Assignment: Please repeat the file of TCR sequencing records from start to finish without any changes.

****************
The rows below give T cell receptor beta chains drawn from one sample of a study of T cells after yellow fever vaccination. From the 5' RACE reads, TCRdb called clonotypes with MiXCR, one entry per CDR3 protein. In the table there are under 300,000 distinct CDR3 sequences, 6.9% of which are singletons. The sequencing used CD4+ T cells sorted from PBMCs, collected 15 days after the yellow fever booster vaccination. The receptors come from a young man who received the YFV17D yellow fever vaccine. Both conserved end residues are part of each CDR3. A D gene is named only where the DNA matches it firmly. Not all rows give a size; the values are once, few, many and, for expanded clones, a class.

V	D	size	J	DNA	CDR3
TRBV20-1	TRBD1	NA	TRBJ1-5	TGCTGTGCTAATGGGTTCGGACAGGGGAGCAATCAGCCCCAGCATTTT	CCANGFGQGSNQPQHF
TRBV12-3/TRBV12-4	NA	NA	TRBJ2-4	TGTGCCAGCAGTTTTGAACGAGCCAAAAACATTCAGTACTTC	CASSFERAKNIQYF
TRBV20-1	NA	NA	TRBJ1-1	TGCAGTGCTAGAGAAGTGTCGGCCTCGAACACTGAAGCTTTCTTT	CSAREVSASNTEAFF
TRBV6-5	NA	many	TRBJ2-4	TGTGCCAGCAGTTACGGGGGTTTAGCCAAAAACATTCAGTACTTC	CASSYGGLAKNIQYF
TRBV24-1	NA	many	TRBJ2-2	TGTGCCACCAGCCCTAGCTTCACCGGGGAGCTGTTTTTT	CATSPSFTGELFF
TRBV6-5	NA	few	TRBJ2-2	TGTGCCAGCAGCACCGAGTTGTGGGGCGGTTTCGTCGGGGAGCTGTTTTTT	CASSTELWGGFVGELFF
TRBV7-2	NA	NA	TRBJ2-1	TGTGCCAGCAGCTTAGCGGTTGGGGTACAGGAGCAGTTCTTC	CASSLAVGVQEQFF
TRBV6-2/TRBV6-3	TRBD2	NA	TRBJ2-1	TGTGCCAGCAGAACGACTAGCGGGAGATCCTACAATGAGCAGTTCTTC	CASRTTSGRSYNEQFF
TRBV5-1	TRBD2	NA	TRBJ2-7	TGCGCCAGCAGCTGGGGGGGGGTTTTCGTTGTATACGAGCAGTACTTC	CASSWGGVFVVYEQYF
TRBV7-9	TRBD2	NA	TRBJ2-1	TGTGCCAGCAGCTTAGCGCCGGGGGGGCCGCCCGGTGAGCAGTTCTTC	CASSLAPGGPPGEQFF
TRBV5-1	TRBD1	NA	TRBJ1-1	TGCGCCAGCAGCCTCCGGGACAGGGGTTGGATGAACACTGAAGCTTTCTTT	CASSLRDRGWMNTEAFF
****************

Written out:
The rows below give T cell receptor beta chains drawn from one sample of a study of T cells after yellow fever vaccination. From the 5' RACE reads, TCRdb called clonotypes with MiXCR, one entry per CDR3 protein. In the table there are under 300,000 distinct CDR3 sequences, 6.9% of which are singletons. The sequencing used CD4+ T cells sorted from PBMCs, collected 15 days after the yellow fever booster vaccination. The receptors come from a young man who received the YFV17D yellow fever vaccine. Both conserved end residues are part of each CDR3. A D gene is named only where the DNA matches it firmly. Not all rows give a size; the values are once, few, many and, for expanded clones, a class.

V	D	size	J	DNA	CDR3
TRBV20-1	TRBD1	NA	TRBJ1-5	TGCTGTGCTAATGGGTTCGGACAGGGGAGCAATCAGCCCCAGCATTTT	CCANGFGQGSNQPQHF
TRBV12-3/TRBV12-4	NA	NA	TRBJ2-4	TGTGCCAGCAGTTTTGAACGAGCCAAAAACATTCAGTACTTC	CASSFERAKNIQYF
TRBV20-1	NA	NA	TRBJ1-1	TGCAGTGCTAGAGAAGTGTCGGCCTCGAACACTGAAGCTTTCTTT	CSAREVSASNTEAFF
TRBV6-5	NA	many	TRBJ2-4	TGTGCCAGCAGTTACGGGGGTTTAGCCAAAAACATTCAGTACTTC	CASSYGGLAKNIQYF
TRBV24-1	NA	many	TRBJ2-2	TGTGCCACCAGCCCTAGCTTCACCGGGGAGCTGTTTTTT	CATSPSFTGELFF
TRBV6-5	NA	few	TRBJ2-2	TGTGCCAGCAGCACCGAGTTGTGGGGCGGTTTCGTCGGGGAGCTGTTTTTT	CASSTELWGGFVGELFF
TRBV7-2	NA	NA	TRBJ2-1	TGTGCCAGCAGCTTAGCGGTTGGGGTACAGGAGCAGTTCTTC	CASSLAVGVQEQFF
TRBV6-2/TRBV6-3	TRBD2	NA	TRBJ2-1	TGTGCCAGCAGAACGACTAGCGGGAGATCCTACAATGAGCAGTTCTTC	CASRTTSGRSYNEQFF
TRBV5-1	TRBD2	NA	TRBJ2-7	TGCGCCAGCAGCTGGGGGGGGGTTTTCGTTGTATACGAGCAGTACTTC	CASSWGGVFVVYEQYF
TRBV7-9	TRBD2	NA	TRBJ2-1	TGTGCCAGCAGCTTAGCGCCGGGGGGGCCGCCCGGTGAGCAGTTCTTC	CASSLAPGGPPGEQFF
TRBV5-1	TRBD1	NA	TRBJ1-1	TGCGCCAGCAGCCTCCGGGACAGGGGTTGGATGAACACTGAAGCTTTCTTT	CASSLRDRGWMNTEAFF